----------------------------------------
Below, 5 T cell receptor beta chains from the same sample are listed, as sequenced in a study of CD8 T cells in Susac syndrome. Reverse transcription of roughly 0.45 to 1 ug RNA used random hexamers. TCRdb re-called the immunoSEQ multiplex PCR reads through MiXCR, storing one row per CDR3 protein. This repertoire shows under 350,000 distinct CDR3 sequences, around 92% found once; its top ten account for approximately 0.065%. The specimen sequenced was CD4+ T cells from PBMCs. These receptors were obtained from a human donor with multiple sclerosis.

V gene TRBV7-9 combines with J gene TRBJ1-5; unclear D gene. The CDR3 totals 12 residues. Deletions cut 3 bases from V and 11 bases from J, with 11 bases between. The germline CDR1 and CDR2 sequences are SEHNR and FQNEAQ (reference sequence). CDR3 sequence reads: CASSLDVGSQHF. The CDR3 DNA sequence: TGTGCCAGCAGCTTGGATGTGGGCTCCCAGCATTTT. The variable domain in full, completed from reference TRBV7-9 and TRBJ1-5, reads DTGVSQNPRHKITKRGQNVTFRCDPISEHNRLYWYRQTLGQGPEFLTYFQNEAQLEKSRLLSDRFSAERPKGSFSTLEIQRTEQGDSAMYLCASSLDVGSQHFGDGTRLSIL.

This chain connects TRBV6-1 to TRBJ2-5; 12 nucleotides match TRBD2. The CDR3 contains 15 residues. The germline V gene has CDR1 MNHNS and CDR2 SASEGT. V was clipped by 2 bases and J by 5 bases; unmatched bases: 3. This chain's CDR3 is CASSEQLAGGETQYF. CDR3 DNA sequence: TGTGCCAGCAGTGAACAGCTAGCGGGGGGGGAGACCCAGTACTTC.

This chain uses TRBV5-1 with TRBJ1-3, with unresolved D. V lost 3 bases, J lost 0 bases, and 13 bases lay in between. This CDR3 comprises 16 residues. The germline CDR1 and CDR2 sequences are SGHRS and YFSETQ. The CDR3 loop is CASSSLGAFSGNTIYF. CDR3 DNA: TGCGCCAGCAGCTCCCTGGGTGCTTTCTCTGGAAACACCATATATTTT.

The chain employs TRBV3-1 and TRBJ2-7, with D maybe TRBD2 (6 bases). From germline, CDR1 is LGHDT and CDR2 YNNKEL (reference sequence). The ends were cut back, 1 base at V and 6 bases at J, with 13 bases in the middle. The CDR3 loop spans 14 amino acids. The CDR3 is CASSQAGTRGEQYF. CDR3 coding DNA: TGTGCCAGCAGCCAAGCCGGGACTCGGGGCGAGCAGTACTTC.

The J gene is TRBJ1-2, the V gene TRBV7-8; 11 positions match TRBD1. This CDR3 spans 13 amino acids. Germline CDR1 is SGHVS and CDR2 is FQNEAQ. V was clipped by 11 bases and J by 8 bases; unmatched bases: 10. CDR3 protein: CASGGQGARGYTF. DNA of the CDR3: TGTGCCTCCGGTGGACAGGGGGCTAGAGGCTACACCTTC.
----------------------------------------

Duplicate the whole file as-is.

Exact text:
Below, 5 T cell receptor beta chains from the same sample are listed, as sequenced in a study of CD8 T cells in Susac syndrome. Reverse transcription of roughly 0.45 to 1 ug RNA used random hexamers. TCRdb re-called the immunoSEQ multiplex PCR reads through MiXCR, storing one row per CDR3 protein. This repertoire shows under 350,000 distinct CDR3 sequences, around 92% found once; its top ten account for approximately 0.065%. The specimen sequenced was CD4+ T cells from PBMCs. These receptors were obtained from a human donor with multiple sclerosis.

V gene TRBV7-9 combines with J gene TRBJ1-5; unclear D gene. The CDR3 totals 12 residues. Deletions cut 3 bases from V and 11 bases from J, with 11 bases between. The germline CDR1 and CDR2 sequences are SEHNR and FQNEAQ (reference sequence). CDR3 sequence reads: CASSLDVGSQHF. The CDR3 DNA sequence: TGTGCCAGCAGCTTGGATGTGGGCTCCCAGCATTTT. The variable domain in full, completed from reference TRBV7-9 and TRBJ1-5, reads DTGVSQNPRHKITKRGQNVTFRCDPISEHNRLYWYRQTLGQGPEFLTYFQNEAQLEKSRLLSDRFSAERPKGSFSTLEIQRTEQGDSAMYLCASSLDVGSQHFGDGTRLSIL.

This chain connects TRBV6-1 to TRBJ2-5; 12 nucleotides match TRBD2. The CDR3 contains 15 residues. The germline V gene has CDR1 MNHNS and CDR2 SASEGT. V was clipped by 2 bases and J by 5 bases; unmatched bases: 3. This chain's CDR3 is CASSEQLAGGETQYF. CDR3 DNA sequence: TGTGCCAGCAGTGAACAGCTAGCGGGGGGGGAGACCCAGTACTTC.

This chain uses TRBV5-1 with TRBJ1-3, with unresolved D. V lost 3 bases, J lost 0 bases, and 13 bases lay in between. This CDR3 comprises 16 residues. The germline CDR1 and CDR2 sequences are SGHRS and YFSETQ. The CDR3 loop is CASSSLGAFSGNTIYF. CDR3 DNA: TGCGCCAGCAGCTCCCTGGGTGCTTTCTCTGGAAACACCATATATTTT.

The chain employs TRBV3-1 and TRBJ2-7, with D maybe TRBD2 (6 bases). From germline, CDR1 is LGHDT and CDR2 YNNKEL (reference sequence). The ends were cut back, 1 base at V and 6 bases at J, with 13 bases in the middle. The CDR3 loop spans 14 amino acids. The CDR3 is CASSQAGTRGEQYF. CDR3 coding DNA: TGTGCCAGCAGCCAAGCCGGGACTCGGGGCGAGCAGTACTTC.

The J gene is TRBJ1-2, the V gene TRBV7-8; 11 positions match TRBD1. This CDR3 spans 13 amino acids. Germline CDR1 is SGHVS and CDR2 is FQNEAQ. V was clipped by 11 bases and J by 8 bases; unmatched bases: 10. CDR3 protein: CASGGQGARGYTF. DNA of the CDR3: TGTGCCTCCGGTGGACAGGGGGCTAGAGGCTACACCTTC.